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Another fine mess

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Zone One: A Novel - Colson Whitehead Whitehead has a new novel. . . and it's about zombies? Holy CROD!

Note to Whitehead fans: a great series of articles by CW on his entry into the World Series of Poker is up at Grantland.

Okay! this is for some pals -- less a full review than a(n unsatisfying) articulation of why this was my least favorite of Whitehead's novels. Mind you, "least favorite of Whitehead's novels" is like "least effective milkshake" or "weakest Elvis Costello album"--even at the bottom of the rankings you get a tasty fat-addled sludge or "God's Comic". . . .

now I'm dead, now I'm dead, now I'm dead, now I'm dead, now I'm dead. . . .

And Zone offers many (trademark) Whitehead pleasures: a sideways melancholic/acidic assessment of the culture it portrays (and the culture that culture obliquely echoes); sentences like great pop singles, that you want to keep re-hearing, 'cause who cares about the album?; an emotional resonance that surprises given the potential detachment of his ironic recreations of familiar tropes (here zombies, previously noir, and '70s middle-class life, and mass-media America, and...)

It's a good, and never less than delightful, novel. It may be a fantastic Whitehead gateway drug. (You like the shakes at McDonald's? well then you gotta try....).

I got hung up on how familiar some aspects were. Partly the genre reboot: where The Intuitionist deployed the tics and tactics of hardboiled noir, it was a dizzy deconstruction, too--not some bullshit transcending but the fan's loving re-imagination. (In that novel, elevator inspectors instead of detectives--and that's just the first of its remixed rhythms.). Zone, however, is a more straightforward cover: maybe it's me, but even if a little more structurally ambitious and a lot more tonally subtle, this novel never steps out from under the big shadow cast by Romero. Even the very evocative melancholy of this novel seems indebted to George's zombieverse. (And this novel probably suffered in comparison to Daryl Gregory's recent Raising Stony Mayhall, which seemed to reinvent the mythology, regenerated genre tropes.)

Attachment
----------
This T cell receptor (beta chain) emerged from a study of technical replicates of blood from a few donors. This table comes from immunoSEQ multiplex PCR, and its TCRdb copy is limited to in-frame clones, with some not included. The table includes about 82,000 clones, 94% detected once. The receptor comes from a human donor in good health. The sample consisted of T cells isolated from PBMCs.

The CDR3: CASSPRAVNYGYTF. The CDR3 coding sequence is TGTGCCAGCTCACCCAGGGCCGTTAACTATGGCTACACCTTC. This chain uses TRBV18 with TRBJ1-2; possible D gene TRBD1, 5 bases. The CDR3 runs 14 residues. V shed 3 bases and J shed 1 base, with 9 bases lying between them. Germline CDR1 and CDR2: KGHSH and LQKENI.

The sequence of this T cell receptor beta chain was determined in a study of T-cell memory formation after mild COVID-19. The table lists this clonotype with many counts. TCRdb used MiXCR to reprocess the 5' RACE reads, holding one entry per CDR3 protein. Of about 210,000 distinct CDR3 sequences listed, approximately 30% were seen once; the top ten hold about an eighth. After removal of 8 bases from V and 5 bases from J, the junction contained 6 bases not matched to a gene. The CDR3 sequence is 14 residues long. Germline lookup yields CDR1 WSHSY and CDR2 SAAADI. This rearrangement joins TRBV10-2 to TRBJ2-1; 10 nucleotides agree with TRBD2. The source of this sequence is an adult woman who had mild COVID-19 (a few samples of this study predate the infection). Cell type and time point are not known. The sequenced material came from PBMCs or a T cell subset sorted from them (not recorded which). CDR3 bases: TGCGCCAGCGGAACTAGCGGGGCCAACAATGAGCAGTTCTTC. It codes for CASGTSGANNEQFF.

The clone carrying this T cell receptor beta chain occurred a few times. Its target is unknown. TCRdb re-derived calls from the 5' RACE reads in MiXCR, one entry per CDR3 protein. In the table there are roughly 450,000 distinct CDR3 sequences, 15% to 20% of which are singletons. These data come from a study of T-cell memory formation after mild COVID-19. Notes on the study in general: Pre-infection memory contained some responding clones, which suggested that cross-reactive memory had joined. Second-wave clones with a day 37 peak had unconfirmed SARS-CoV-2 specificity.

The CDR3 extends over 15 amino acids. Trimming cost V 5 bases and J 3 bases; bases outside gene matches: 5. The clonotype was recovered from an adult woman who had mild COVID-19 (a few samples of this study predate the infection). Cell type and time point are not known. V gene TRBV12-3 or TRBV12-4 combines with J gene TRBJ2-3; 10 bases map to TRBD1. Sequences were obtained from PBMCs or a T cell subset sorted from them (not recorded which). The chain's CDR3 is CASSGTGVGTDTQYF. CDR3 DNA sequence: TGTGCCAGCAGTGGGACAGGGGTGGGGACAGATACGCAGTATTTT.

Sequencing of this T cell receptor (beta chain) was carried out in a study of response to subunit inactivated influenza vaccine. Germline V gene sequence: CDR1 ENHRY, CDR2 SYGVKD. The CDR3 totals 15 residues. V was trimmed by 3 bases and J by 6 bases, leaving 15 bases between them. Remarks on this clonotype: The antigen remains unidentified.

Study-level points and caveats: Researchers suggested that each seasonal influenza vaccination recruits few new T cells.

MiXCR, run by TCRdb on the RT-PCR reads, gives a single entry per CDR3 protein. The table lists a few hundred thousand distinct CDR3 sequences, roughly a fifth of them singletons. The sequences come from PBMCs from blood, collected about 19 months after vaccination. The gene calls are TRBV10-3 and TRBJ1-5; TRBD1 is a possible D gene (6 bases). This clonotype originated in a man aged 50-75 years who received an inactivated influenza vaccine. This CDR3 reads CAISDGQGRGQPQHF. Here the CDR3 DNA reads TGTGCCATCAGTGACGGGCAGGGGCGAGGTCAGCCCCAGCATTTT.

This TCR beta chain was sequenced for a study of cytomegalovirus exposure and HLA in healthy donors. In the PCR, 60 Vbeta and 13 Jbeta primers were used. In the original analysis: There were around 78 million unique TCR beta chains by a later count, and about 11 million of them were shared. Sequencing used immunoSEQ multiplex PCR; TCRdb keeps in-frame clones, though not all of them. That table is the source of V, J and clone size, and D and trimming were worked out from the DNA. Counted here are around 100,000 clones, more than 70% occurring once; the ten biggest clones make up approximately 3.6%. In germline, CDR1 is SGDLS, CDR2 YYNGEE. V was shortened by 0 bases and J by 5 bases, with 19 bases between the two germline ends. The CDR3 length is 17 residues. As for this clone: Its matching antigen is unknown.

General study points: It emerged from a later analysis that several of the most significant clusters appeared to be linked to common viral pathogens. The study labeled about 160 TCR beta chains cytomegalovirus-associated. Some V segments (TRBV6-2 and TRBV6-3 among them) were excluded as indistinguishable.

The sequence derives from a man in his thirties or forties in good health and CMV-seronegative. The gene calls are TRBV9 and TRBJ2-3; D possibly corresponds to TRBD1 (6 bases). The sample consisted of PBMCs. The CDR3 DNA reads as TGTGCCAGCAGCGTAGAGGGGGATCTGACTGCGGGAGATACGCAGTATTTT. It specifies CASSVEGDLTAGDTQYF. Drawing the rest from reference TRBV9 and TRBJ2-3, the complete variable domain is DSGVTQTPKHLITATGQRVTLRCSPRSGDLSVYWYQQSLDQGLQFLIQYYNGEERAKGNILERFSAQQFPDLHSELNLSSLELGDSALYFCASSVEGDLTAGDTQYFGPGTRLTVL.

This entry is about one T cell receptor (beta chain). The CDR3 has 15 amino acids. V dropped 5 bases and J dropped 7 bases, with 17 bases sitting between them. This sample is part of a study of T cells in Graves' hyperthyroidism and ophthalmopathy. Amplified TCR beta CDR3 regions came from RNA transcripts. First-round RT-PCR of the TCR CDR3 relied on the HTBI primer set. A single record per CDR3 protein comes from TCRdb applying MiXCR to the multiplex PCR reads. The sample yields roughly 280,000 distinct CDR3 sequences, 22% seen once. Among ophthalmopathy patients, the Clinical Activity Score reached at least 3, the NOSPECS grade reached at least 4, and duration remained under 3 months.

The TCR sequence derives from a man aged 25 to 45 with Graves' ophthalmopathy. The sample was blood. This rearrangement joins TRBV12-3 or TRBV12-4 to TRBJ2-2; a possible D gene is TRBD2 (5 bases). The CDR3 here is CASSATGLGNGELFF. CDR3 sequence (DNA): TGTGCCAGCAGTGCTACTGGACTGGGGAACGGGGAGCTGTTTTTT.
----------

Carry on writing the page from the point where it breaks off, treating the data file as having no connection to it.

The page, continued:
But the familiarity that nagged the most at me was peculiar to CW's stuff. The protagonist is somewhat detached from life, a sharp observer and under-(or just un-)achiever, a guy buffeted about by the novel's context, less a plot-mover than a sort-of passive Avatar of Mass-cultural (Black, Upper-Middle-Class) Man. After his first novel's more knotty central agent (the inimitable Lila Mae), every Whitehead antihero seems cut from the exact same cloth. I kept feeling like a Whitehead character had wandered into the zombie apocalypse--but had wandered through it, unchanged. (Nor was the view of that landscape altered--we almost could have stayed in Sag Harbor.).

This critique is probably peculiar to the long-time fan:I know, and adore, this writer so very much (and am probably equally tough about the tropes of horror, of which long-time-fan, as well) . . . I probably wished that I'd been pushed harder, given new tools to see what I love about him and about horror.

But, still: a tasty milkshake.